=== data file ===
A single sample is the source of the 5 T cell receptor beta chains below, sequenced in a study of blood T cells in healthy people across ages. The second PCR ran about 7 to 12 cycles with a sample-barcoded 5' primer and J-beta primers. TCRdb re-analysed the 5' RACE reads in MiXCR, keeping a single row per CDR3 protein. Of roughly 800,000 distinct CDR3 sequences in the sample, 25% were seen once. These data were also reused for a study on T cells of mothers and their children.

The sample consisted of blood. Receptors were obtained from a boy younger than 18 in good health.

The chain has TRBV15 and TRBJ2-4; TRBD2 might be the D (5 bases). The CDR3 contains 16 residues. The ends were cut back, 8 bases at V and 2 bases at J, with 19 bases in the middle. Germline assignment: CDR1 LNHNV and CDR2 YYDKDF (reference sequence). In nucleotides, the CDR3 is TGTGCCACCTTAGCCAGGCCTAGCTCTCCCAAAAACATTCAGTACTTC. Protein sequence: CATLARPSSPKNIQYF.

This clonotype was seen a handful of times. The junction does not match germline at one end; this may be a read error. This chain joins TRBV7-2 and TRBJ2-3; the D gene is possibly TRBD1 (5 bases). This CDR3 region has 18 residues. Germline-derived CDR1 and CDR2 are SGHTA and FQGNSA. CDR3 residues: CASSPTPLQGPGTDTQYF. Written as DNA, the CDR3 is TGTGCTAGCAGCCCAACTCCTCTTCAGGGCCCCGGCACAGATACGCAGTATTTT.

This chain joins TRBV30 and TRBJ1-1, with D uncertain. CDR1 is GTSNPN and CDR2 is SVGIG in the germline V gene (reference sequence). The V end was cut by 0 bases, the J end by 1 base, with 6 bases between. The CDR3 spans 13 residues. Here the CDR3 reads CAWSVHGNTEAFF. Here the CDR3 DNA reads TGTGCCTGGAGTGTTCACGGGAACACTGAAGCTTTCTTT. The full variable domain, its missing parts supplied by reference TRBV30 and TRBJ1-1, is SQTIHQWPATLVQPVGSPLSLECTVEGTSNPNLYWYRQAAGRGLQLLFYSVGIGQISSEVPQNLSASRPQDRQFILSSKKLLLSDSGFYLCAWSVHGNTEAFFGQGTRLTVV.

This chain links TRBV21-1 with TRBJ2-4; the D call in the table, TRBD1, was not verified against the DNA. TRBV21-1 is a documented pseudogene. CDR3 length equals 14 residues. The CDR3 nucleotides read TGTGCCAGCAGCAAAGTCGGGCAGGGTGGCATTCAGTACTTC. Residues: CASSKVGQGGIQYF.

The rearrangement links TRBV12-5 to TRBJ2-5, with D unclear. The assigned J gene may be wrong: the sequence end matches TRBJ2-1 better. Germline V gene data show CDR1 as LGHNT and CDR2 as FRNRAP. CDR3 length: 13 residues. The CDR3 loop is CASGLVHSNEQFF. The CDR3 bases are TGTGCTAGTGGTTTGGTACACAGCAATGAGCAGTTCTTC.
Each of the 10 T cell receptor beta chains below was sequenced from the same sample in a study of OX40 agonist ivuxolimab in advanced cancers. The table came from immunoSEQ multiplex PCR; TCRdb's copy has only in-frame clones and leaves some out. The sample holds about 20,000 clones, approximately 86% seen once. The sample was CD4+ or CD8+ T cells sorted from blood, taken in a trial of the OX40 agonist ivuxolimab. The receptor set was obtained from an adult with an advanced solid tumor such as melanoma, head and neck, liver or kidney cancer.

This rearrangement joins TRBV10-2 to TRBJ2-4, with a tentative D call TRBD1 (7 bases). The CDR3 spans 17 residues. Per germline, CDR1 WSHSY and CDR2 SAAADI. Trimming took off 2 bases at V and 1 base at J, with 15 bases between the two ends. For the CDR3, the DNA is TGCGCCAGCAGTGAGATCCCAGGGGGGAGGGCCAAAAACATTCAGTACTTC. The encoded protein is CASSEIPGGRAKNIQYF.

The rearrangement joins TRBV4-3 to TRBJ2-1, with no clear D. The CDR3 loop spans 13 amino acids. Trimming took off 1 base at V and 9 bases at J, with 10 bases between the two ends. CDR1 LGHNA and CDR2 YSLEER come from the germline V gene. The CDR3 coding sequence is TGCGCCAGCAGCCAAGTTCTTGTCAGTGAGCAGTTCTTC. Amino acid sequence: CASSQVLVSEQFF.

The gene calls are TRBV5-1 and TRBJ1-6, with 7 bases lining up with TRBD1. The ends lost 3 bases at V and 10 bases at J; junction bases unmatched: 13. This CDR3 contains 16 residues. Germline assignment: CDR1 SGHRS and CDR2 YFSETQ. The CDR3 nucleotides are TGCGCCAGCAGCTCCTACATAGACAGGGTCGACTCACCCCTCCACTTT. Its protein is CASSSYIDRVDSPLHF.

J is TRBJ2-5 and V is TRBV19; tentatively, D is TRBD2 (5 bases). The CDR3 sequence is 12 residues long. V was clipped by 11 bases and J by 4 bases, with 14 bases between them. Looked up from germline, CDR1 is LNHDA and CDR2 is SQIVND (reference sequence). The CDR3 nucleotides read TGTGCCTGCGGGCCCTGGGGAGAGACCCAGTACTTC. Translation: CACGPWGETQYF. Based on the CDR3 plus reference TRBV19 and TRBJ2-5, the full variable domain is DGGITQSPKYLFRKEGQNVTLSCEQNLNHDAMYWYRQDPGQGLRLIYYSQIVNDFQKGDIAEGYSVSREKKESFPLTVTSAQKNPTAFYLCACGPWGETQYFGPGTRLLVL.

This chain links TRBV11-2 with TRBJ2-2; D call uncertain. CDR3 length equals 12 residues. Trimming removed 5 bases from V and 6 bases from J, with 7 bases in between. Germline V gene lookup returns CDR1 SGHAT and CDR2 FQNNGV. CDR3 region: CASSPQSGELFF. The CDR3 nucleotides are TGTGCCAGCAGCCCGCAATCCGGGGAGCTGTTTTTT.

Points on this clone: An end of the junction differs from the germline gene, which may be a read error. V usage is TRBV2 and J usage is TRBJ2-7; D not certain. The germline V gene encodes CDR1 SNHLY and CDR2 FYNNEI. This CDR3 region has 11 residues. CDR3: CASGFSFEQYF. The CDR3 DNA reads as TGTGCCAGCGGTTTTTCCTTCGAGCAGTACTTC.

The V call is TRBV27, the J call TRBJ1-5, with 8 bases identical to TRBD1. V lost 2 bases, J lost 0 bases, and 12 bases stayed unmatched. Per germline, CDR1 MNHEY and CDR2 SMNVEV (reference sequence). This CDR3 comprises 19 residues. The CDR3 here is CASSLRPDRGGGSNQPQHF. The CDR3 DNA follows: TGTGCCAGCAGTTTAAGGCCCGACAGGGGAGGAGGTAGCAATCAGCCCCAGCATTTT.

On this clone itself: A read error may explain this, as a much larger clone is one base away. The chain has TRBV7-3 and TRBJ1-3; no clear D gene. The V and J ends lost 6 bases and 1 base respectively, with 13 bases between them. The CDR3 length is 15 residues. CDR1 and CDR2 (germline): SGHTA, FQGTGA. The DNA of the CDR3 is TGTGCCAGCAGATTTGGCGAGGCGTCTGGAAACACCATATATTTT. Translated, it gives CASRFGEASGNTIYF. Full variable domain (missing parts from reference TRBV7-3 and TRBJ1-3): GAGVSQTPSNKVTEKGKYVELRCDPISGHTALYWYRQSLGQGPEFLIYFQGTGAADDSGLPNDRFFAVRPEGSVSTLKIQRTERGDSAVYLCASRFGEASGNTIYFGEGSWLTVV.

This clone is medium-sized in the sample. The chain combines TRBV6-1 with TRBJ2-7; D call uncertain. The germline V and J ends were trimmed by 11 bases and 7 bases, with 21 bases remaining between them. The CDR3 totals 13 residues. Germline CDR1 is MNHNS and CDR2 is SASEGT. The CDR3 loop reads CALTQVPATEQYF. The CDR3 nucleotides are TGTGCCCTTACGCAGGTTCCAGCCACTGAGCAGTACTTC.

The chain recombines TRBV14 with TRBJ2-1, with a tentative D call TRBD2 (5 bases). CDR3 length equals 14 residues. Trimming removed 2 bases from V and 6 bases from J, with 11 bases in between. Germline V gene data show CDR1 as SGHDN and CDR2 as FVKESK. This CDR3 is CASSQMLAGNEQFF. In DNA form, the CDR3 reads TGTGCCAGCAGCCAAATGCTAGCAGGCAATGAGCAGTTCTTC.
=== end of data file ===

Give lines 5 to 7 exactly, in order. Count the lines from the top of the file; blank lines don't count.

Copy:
This chain joins TRBV30 and TRBJ1-1, with D uncertain. CDR1 is GTSNPN and CDR2 is SVGIG in the germline V gene (reference sequence). The V end was cut by 0 bases, the J end by 1 base, with 6 bases between. The CDR3 spans 13 residues. Here the CDR3 reads CAWSVHGNTEAFF. Here the CDR3 DNA reads TGTGCCTGGAGTGTTCACGGGAACACTGAAGCTTTCTTT. The full variable domain, its missing parts supplied by reference TRBV30 and TRBJ1-1, is SQTIHQWPATLVQPVGSPLSLECTVEGTSNPNLYWYRQAAGRGLQLLFYSVGIGQISSEVPQNLSASRPQDRQFILSSKKLLLSDSGFYLCAWSVHGNTEAFFGQGTRLTVV.

This chain links TRBV21-1 with TRBJ2-4; the D call in the table, TRBD1, was not verified against the DNA. TRBV21-1 is a documented pseudogene. CDR3 length equals 14 residues. The CDR3 nucleotides read TGTGCCAGCAGCAAAGTCGGGCAGGGTGGCATTCAGTACTTC. Residues: CASSKVGQGGIQYF.

The rearrangement links TRBV12-5 to TRBJ2-5, with D unclear. The assigned J gene may be wrong: the sequence end matches TRBJ2-1 better. Germline V gene data show CDR1 as LGHNT and CDR2 as FRNRAP. CDR3 length: 13 residues. The CDR3 loop is CASGLVHSNEQFF. The CDR3 bases are TGTGCTAGTGGTTTGGTACACAGCAATGAGCAGTTCTTC.